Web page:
Connswater Greenway bonfire site removed due to 'pride in the area' say bonfire collectors - but refuse to be drawn on where tyres come from
A bonfire site on the multi-million pound Connswater Greenway has been removed because collectors have "pride in the area", a group representing them has said.
There was anger after tyres and wood pallets were dumped along the Flora Street walkway section of the £40million development.
Alliance leader and east Belfast MLA Naomi Long branded it a disgrace.
The material was being removed on Wednesday afternoon after some of it had been set alight on Tuesday night.
Some of the bonfire material dumped on the new £40m greenway in east Belfast has been set alight. pic.twitter.com/hWO3g4QBIR— Mark Simpson (@BBCMarkSimpson) March 14, 2017
A representative spoke out on behalf of the bonfire collectors.
Robert Osborne from Bloomfield Community Support Group, who was a bonfire collector himself for a couple of years, told the BBC's Stephen Nolan Show how he would have been out at 8am lifting pallets until he was 27.
He said that the materials were being removed because those involved have pride in their area.
Joined by prominent loyalist Jamie Bryson they both refused to be drawn on where the toxic tyres came from.
Robert said that the young people wanted to see the area "flourish".
"There is pride, we take pride in everything we do. We try to keep it clean but there are certain individuals who mess it up. Most of the kids try to keep it clean, it's what they work hard for. They don't want to see everything derstroyed.
Burning tyres is not culture— Mike Nesbitt (@mikenesbittni) March 10, 2017
"This is why our community has come together and the youths have come together.
"We have come to the decision in order to keep east Belfast progressing and flourishing, with all that money put into the park we can't see it go to waste.
"The youth know they can go to another bonfire, there are ones within a couple of metres of each other. I can't talk for every other bonfire. Because of what's going on in that park and the amount of money spent, our community is happy enough to step away from a bonfire.
He added: "A lot of the community were talking about it and believe it or not there were a lot youths that didn't want to collect there."
Robert said that the bonfire is "like family" and those involved put their "heart and soul into it".
He said that those involved in the collecting and building range in ages and and that it is what they were "raised to do".
"When we came together for discussions they were happy enough to step away from the bonfire because we are giving them something else to do.
"They do care that's why they've stepped away from the bonfire now.
"When they realised there was so much money put in to make their community look better. They obviously seen the outcome was going to be better for future developments and what might come for them.
The new multi-million-pound greenway in east Belfast. Today, it looks more orange than green ... pic.twitter.com/5qRdCWd6HY— Mark Simpson (@BBCMarkSimpson) March 10, 2017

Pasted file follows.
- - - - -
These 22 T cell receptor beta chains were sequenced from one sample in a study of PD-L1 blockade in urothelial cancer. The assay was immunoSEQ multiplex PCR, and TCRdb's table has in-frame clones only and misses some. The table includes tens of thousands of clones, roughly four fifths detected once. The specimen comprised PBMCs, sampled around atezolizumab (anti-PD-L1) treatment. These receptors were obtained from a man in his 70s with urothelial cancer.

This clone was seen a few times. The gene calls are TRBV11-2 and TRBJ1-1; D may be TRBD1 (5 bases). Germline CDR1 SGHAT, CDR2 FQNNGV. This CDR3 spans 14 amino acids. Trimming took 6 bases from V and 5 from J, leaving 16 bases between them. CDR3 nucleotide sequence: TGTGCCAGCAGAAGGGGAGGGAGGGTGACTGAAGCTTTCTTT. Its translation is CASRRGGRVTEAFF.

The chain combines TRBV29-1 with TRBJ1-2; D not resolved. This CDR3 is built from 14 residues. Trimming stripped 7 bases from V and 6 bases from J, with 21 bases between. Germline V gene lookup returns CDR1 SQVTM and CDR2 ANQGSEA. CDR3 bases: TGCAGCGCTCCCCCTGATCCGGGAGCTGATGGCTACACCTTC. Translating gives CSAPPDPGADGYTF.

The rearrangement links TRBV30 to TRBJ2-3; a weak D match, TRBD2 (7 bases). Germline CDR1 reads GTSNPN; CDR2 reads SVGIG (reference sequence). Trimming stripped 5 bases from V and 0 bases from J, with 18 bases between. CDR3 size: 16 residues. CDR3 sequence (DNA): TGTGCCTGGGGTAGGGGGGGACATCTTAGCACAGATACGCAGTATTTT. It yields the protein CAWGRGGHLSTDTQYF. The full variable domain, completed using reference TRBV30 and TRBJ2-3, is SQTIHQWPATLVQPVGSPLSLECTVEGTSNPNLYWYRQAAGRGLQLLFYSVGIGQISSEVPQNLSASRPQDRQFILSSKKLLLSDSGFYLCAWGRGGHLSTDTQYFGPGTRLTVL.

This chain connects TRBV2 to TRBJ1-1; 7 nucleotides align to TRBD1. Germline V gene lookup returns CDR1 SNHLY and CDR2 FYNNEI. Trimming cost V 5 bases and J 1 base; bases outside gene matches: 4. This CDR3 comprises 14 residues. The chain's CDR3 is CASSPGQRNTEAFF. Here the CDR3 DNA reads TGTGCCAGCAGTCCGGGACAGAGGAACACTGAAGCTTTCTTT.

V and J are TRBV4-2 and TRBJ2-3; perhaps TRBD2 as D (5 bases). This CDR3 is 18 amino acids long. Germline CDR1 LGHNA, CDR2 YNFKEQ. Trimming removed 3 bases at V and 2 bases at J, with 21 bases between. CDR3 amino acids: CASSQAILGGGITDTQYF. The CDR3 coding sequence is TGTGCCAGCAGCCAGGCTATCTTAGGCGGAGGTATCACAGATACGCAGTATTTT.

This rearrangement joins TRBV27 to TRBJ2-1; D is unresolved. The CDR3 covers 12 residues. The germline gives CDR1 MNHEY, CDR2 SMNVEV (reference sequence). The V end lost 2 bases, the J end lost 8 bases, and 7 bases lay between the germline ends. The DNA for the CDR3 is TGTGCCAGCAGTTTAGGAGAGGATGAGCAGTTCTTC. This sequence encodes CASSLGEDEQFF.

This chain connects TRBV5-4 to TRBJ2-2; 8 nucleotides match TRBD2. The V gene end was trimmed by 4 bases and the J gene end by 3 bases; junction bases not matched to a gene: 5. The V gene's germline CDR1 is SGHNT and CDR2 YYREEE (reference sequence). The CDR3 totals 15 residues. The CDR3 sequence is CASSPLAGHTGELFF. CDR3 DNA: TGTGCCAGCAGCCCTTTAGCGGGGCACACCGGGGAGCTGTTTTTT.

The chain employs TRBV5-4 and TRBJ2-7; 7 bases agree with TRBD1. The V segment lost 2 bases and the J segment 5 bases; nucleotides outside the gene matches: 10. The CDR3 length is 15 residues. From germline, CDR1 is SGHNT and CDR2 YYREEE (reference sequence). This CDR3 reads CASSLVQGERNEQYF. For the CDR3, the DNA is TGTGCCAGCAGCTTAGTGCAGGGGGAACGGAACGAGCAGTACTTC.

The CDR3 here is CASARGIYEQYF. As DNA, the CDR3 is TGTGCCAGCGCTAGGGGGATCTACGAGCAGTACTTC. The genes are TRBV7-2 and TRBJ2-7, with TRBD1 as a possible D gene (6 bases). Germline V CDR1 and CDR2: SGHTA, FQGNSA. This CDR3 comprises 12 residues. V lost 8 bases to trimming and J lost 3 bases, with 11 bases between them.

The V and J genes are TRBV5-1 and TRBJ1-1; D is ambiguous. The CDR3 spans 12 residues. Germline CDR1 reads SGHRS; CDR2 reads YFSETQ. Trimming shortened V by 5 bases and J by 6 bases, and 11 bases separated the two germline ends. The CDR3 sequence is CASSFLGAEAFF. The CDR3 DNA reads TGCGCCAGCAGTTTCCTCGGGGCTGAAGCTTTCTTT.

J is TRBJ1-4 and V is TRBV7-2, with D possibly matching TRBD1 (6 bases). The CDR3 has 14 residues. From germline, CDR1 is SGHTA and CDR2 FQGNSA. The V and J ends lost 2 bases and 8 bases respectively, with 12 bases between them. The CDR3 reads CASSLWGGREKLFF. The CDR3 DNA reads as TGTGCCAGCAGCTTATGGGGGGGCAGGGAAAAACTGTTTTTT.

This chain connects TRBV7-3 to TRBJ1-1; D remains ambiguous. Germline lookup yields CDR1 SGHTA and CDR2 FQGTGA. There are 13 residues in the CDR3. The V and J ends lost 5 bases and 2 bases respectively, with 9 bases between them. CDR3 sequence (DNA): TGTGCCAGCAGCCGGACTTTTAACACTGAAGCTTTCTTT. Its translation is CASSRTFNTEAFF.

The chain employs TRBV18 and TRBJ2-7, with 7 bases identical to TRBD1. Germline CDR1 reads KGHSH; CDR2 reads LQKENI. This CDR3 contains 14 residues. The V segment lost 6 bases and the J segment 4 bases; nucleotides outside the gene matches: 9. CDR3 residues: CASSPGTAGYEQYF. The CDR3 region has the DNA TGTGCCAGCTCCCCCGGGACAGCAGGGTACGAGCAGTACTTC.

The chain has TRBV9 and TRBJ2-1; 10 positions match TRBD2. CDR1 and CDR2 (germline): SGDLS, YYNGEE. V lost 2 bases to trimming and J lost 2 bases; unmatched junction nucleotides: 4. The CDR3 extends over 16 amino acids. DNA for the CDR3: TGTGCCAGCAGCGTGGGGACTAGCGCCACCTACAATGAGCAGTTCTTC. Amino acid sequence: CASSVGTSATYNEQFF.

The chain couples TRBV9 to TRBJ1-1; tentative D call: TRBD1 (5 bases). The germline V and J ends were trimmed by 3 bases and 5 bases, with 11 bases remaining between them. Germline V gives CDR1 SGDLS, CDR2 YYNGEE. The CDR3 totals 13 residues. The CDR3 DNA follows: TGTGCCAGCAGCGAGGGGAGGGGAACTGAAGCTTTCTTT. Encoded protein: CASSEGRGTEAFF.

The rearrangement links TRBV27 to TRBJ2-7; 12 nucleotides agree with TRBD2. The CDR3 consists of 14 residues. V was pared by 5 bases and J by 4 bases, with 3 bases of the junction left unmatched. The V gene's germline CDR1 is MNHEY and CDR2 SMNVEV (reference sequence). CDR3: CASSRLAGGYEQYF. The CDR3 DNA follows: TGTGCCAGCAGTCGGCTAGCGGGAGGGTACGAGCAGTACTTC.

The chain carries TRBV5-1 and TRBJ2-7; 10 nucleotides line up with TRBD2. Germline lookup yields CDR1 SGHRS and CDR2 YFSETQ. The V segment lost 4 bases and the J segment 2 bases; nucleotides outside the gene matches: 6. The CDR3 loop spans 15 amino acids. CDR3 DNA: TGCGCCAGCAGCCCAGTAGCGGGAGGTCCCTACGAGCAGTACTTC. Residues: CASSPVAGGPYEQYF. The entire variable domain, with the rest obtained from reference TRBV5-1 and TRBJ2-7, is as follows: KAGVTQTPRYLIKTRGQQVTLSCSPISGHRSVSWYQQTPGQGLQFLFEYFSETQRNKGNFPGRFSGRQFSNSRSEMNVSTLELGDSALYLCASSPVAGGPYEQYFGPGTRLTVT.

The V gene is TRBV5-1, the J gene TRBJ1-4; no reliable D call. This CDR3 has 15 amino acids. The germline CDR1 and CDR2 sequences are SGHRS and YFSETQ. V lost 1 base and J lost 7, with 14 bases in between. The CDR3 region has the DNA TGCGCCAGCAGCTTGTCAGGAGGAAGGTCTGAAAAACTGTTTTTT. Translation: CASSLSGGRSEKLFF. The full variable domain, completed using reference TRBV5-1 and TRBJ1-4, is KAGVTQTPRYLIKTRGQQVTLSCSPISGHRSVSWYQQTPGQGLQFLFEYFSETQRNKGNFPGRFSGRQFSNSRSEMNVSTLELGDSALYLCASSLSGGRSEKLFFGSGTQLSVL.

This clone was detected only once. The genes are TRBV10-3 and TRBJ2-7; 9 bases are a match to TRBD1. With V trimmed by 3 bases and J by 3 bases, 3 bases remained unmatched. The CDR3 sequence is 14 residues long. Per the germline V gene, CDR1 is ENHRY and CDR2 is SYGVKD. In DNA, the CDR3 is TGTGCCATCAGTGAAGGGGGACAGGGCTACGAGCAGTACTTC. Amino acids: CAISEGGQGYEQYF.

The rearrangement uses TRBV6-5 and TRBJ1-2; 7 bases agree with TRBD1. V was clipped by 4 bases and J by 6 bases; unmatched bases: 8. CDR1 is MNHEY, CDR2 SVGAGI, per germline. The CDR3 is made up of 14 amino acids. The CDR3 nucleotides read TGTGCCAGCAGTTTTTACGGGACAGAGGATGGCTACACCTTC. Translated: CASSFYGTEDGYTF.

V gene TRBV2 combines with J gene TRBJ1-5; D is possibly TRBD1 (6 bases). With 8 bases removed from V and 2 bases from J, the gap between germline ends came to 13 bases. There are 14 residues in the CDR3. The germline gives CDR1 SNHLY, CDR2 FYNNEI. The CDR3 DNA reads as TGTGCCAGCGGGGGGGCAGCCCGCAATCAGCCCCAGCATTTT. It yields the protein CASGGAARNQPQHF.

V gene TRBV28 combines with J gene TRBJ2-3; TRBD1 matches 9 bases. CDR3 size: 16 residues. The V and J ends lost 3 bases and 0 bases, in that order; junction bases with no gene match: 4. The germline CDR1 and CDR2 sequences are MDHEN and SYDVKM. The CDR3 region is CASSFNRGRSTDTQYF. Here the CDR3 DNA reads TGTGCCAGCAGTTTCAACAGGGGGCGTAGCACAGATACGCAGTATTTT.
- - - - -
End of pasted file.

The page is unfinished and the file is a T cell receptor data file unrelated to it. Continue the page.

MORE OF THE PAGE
"I broke it down to them and explained what we could do for them."
Robert said that the "children are the future" and that he saw the potential in the young people.
He said: "We are going to change their lives, we are going to take them away from running about the streets and give them better outcomes.
He added: "I know how hard it is to have no support when you are young.
"People grow up in the streets, they have nothing to do.
"You won't believe how much trouble it keeps them out of being at bonfires.
"These kids aren't out committing crimes or leading themselves into drugs. "
He added: "We've made a conscience choice and they are happy enough, the fun day is enough for the kids. There is much in that park that doesn't need to be destroyed with drink and drugs on the Eleventh night.
"We want our community to flourish and get better for the next generation - because at the end of the day the children are our future."
Prominent loyalist Jamie Bryson said it is positive for those involved to have a community group to speak on their behalf.
"The way bonfires are demonised a lot of the young people resent that and a result they rebel against it.
"Quite often it's the same faces on discussing bonfires. Each bonfire needs to have an avenue for their own people.
"Each bonfire needs to have someone to speak on their behalf and advocating on their behalf rather than the same old faces."
The Connswater Community Greenway is a £40million investment project in east Belfast creating a 5.5 mile park through east Belfast in a bid to connect the open and green spaces.
Following an outcry last week over the dumping, Belfast City Council said it was "very aware of negative issues associated with bonfires, particularly in relation to illegal dumping and general untidiness. Issues pertaining to bonfires are complex and multi-faceted.
"Responsibilities for the management of bonfires and associated issues is not just the responsibility of the council, and we will continue to work with partners and communities to address the issues and relieve the negative impacts associated with bonfires.”
Just last week a new bridge was opened along the greenway in honour of late Northern Ireland actor James Ellis.
The new bridge is the latest section of the Greenway to be opened linking CS Lewis Square at the Holywood Arches to Mersey Street and Victoria Park.